It’s time we put an end to the castle wall mentality

12th December 2019


Cath Goulding

Cath Goulding
CISO

In cyber security, the outdated ‘castle and moat’ model is proving tough to leave behind. While images of wide trenches and fortified walls fit neatly into popular ideas about protecting precious assets, networking and security have evolved well beyond perimeter-based defense.

Most enterprises have shifted to the cloud or adopted a hybrid strategy that blends on-premise, SaaS and container environments. A hosted or varied approach to IT has proven to be a better fit for digital business models, but the methods we use to protect an increasingly distributed system of networks, applications, services and data have to evolve as well.

Prevention is still necessary but as more infrastructure moves to far-away data centres and more databases and applications sit off-site, where exactly should prevention be located?

Maybe it’s time to leave the idea of a perimeter wall in the past.

Identifying behaviors that could indicate a potential breach is a much more effective way to counter the constant threats we now face. Rather than investing in ever-higher barriers and responding when a bad actor punches through them, actively looking for the signs of attack on the network can help CISOs find vulnerabilities, strengthen defenses and stay one step ahead of cyber criminals.

Walls alone won’t protect us anymore, but better practices designed to adjust security to a new type of digital landscape can. That approach also puts us in a better position to instil confidence in customers, partners and our own board-level stakeholders.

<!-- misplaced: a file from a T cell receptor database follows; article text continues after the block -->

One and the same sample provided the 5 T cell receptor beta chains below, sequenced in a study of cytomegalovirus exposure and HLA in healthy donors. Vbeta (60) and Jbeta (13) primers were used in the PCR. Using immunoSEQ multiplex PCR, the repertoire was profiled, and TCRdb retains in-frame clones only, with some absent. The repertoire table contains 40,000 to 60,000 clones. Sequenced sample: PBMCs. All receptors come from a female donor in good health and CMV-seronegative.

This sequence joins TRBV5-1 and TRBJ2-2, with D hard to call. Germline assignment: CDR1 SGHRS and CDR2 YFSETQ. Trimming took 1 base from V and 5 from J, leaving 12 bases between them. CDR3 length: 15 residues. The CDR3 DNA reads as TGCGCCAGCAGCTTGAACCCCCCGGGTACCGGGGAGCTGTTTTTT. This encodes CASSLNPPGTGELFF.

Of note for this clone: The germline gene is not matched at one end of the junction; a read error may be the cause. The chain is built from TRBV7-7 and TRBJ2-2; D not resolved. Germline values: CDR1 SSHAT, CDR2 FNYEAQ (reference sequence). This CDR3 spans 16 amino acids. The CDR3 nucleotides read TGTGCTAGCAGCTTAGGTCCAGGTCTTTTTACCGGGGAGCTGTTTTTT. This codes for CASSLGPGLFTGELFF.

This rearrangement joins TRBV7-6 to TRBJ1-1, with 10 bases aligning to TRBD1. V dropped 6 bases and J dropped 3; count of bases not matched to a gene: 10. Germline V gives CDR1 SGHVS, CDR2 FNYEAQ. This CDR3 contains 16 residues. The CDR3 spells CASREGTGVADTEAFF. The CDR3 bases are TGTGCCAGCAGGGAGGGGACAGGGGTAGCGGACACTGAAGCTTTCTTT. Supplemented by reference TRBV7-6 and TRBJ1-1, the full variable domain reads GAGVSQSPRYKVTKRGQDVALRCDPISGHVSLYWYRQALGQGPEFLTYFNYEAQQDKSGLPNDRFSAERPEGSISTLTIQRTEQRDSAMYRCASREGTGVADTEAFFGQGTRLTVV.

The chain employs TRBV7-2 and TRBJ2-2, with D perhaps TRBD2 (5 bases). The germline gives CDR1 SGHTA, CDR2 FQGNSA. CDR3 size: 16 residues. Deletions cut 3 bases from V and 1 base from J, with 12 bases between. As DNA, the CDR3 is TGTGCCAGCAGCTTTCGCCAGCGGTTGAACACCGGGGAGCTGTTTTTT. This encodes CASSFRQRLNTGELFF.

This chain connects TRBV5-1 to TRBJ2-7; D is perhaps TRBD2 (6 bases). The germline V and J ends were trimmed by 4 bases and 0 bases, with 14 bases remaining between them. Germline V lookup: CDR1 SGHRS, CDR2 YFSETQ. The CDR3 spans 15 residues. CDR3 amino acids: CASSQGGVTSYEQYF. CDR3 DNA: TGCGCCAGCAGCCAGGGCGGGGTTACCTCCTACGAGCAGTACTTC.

Tips on moving away from the castle wall mentality and securing the cloud

Building stronger security in cloud environments – despite the lack of perimeter

Cloud is a key element of digital transformation but implementing effective cloud security is still a challenge. You have to ensure that the correct measures and requirements are built into cloud deployments from the start. People have been so reliant on the castle mentality, where you’ve got layers of security defence and depth, that there’s a legacy of expectations that have to be overcome. You can’t just assume firewalls and access controls are already in place.

Don’t just negotiate, ask the questions that haven’t been asked

Cloud suppliers often do what is asked of them very well – but you do have to ask. If you don’t put a specific security requirement in the contract, or you don’t fully understand the configuration, you might find yourself without adequate access controls and data that’s open to everybody. It comes back again to leaving the castle mindset behind. When systems and data live in the cloud, you have to make sure the security practices are implemented with the same degree of rigor you would have applied on-premise. It’s just a matter of putting it into the contract and making sure it’s applied properly.

More flexibility but considered access control

The cloud brings huge benefits. It can be really flexible and scalable, as well as facilitating data sharing. With this comes risk however, and people need to be educated about the sensitivities around data and why it shouldn’t just be open to everybody. You have to be in control and know who you’re sharing information with and why, and make sure it’s limited to specific assets.

Win hearts and minds through open discussions

Strengthening cyber means trying to be an enabler for digital business models and helping people see security as a positive. Security shouldn’t be seen as the person that says ‘no’. It’s about putting security and trust at the heart of an organization. Not all decisions will be popular at first, but they may be understood better following a broader conversation of why the solution needs to be incorporated. It’s often a process of education and getting people on board.

View our full interview with Cath as part of our Security Begins Here series.

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